Roy Rallied Troops, Repeats Vow To 'Run The Table'

If Texas manages to win out, claim the Big 12 Championship, win its BCS game and state its case for the national title, we&#146;ll have SE <B>Roy Williams </B>to thank -- only it would have as much to do with what he did off the field last week as it does between the sidelines the remainder of the season. Turns out the Legend had some choice words for certain complacent teammates who did not take the Arkansas loss with the magnitude of seriousness becoming of a Longhorn.

Rather than playing deflated and flat, you saw Texas’ renewed focus and intensity against a Rice team that it could have barely defeated (as it did in 1997 and 1999) or even suffer an unimaginable loss (as it did in 1994). But Williams did not see the focus and intensity in every teammate this time last week -- especially in some of the less experienced athletes.

"They were just young and didn’t understand," Williams said. "Being a senior leader, I helped those guys understand. They had to know that we have to win, man. We’re in the same boat as the Miamis and the Tennessees and the Florida States and the Oklahomas. The top notch."

Last Monday, Williams said there was no need to convene the team’s Leadership Council (comprised of select players from each class) because he said the team "didn’t have any issues." But after spending the next 24 hours with his peers, he began to detect a nonchalant attitude among some of the younger players regarding the Arkansas loss. As such, the Council was convened following last Tuesday’s practice and part of the result was a decision that players would not speak to the media until after the Rice game.

"They did it without asking (coaches)," head coach Mack Brown said. "Their reason was right, but it wasn’t a boycott of the media as much as it was, ‘We’re tired of talking about Arkansas. We’re tired of negatives. We’re working on Rice, so why do we keep getting asked questions about why we can’t run and all the things we can’t do? We need to talk about the things we can do.’ I think that was just a statement from the guys who were here four and five years."

The heightened fan and media interest surrounding Texas football creates an environment in which folks are "too angry when we lose and too excited when we win," Brown continued. "(Athletes) have got to live in a world that’s different from that."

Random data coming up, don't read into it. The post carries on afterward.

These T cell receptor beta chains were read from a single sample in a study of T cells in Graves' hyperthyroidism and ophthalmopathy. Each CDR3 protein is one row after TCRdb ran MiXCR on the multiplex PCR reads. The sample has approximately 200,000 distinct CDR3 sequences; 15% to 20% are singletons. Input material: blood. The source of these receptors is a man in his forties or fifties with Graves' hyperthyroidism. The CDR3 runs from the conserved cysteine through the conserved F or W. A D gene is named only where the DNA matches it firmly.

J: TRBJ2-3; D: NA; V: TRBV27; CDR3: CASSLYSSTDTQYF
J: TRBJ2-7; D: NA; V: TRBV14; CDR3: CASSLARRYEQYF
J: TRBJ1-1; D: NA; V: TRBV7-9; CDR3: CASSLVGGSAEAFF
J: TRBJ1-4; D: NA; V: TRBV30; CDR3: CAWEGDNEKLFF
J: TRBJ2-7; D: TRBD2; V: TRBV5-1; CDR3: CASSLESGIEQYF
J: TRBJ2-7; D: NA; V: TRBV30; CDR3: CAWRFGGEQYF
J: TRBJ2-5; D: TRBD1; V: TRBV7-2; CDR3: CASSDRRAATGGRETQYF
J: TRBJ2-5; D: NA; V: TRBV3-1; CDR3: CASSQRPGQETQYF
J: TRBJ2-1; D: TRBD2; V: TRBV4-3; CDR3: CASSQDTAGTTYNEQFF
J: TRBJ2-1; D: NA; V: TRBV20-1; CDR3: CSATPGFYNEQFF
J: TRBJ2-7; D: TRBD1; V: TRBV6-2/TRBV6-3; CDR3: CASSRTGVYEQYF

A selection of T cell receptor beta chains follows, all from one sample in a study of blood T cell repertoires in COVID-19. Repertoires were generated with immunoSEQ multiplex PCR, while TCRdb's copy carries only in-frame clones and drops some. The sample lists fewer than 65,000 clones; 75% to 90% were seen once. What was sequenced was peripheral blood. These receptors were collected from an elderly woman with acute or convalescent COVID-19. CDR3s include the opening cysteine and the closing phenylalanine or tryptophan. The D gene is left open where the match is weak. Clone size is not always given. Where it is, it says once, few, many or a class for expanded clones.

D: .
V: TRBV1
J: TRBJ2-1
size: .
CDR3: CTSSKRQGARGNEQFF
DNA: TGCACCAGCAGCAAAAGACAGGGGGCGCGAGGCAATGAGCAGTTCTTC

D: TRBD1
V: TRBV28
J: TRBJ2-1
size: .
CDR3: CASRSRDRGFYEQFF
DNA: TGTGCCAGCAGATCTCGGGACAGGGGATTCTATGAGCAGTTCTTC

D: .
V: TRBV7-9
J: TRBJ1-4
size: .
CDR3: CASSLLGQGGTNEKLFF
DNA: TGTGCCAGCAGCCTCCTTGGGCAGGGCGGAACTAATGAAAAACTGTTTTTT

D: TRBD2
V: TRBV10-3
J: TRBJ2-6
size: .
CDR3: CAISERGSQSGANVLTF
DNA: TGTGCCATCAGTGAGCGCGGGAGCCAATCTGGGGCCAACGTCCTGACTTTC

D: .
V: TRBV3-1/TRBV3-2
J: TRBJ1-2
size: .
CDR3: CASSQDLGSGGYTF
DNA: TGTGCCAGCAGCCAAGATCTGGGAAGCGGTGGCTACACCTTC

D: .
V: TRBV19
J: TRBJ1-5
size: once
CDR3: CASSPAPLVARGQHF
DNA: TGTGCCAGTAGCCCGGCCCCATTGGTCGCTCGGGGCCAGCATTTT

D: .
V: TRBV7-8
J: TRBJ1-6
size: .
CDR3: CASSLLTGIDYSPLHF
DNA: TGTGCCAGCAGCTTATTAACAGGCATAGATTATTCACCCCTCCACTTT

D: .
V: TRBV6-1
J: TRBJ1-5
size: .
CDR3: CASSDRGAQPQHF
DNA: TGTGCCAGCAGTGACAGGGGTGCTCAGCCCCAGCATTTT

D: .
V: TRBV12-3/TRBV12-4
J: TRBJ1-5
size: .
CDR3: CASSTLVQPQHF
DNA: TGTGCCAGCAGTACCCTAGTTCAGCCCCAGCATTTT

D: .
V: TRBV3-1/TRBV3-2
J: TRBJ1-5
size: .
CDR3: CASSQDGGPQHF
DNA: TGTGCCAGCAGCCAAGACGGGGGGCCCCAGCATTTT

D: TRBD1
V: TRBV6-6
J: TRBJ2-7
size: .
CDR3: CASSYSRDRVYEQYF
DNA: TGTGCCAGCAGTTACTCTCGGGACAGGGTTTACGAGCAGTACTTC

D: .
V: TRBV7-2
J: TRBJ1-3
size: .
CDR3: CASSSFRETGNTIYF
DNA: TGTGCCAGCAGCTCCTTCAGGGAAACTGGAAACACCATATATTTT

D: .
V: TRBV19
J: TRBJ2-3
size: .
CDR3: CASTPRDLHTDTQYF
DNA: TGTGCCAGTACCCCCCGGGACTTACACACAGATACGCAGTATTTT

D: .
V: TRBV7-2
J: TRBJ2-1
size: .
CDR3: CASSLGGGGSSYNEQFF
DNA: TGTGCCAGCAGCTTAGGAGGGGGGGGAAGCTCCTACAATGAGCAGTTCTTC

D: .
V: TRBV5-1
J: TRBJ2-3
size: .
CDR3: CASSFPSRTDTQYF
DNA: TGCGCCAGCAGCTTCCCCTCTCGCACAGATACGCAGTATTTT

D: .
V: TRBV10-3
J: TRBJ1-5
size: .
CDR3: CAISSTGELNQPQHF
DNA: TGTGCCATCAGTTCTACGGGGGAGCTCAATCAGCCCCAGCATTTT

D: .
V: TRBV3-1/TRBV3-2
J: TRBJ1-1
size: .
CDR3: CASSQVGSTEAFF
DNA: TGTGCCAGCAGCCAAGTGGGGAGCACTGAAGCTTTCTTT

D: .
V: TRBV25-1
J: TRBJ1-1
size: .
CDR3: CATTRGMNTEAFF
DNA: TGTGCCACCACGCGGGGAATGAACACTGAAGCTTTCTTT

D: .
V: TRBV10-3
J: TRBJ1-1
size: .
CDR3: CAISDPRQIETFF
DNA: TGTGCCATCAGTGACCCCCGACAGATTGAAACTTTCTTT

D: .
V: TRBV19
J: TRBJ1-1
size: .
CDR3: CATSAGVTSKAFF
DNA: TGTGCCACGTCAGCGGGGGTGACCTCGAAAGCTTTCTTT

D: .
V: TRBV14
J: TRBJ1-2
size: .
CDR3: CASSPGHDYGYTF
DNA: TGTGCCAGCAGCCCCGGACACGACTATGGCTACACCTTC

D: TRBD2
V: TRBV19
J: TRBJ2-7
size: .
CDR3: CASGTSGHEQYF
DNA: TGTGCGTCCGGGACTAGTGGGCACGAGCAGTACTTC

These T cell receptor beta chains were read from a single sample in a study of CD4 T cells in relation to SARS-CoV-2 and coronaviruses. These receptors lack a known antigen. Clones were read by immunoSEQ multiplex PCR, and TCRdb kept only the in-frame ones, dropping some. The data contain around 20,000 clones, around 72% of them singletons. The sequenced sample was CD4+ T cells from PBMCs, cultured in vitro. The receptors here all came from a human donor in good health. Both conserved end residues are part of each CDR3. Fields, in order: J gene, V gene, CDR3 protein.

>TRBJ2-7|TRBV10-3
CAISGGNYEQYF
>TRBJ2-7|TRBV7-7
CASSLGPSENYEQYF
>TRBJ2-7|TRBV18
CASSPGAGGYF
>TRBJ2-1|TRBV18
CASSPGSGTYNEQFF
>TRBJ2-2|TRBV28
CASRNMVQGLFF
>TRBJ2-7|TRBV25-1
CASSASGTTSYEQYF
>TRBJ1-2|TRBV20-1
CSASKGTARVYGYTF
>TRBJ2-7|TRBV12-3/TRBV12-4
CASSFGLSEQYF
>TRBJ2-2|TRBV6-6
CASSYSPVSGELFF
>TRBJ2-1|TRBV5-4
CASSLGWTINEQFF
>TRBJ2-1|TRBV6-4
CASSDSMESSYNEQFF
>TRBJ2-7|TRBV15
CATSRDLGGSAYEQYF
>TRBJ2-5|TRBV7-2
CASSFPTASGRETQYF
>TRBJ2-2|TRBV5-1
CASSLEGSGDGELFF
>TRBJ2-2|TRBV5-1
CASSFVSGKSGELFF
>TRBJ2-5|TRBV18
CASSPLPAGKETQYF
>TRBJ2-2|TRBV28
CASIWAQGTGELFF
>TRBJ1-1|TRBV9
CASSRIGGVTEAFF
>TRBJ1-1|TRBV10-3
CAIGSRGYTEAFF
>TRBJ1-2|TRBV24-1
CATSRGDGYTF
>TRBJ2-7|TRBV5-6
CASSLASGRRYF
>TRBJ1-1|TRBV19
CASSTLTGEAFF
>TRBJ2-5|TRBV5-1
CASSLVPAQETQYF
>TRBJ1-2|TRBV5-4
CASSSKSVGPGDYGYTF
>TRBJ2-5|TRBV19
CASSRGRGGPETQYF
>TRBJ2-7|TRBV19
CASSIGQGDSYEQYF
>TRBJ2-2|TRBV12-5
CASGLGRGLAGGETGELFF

Williams would not disclose the identities of the players whom he believed did not share his high expectations for winning, but said, "Some of them probably came from high schools where they didn’t win, so they don’t know how to handle it here. Everybody comes from a different background, so sometimes you have to just state the fact and learn from that."

Williams also re-stated what he fully expects to be fact by season’s end.

"I told them that we’re going to run the table," Williams said, repeating his promise made to sports writers last week.

So convinced is Williams that Texas will win out that he has all but measured his finger for the national championship ring. This, despite Texas dropping a notch to No. 14 in the recent AP Poll. (A writer suggested to Williams that Texas fell because of the players’ decision not to talk to media last week.)

"We can drop all we want to," Williams said, "but I know that at the end of the year when we still have just one loss sitting there, we’ll be No. 1 in the country."

Brown told his players to act as if they were playing a national championship game every weekend. In effect, Brown is correct. A second loss clearly eliminates Texas from the chase while wins over top-ranked Oklahoma and nationally ranked Nebraska and Kansas State would make Texas one of a half-dozen contenders by mid-November.

"You’ve got to match (opponent’s) energy," Brown told his troops. "You’ve got to play great. You can’t turn the ball over. Preseason polls are ridiculous. Nobody knows what’s going on because coaches don’t even know how good their teams are until mid-season."

In addition to Williams’ self-appointed sessions of reality therapy with younger players, the Arkansas loss was a sobering reality for the majority of the team and, as such, a source of renewed focus (if not, hunger).

"We’d won so many games at home that they didn’t think they could (lose)," Brown said. "They thought during the game that they still were going to win. You never want to lose, but sometimes it does get you back to reality. You understand that you win because you played good. You don’t win because you’re Texas at home. I thought some of that happened (against Arkansas). You can’t give up the plays that we gave up. You can’t give up three turnovers and win it. If that happens this weekend, we’re going to be beat again."

Texas’ next opportunity to put its money where its mouthpiece is comes from an improving 3-1 Tulane team, 6 p.m. (CDT) at DKR (TBS broadcast).

"We all got a lesson in winning football games again," Brown added.

Part of that lesson, of course, came courtesy of Professor Roy Williams.

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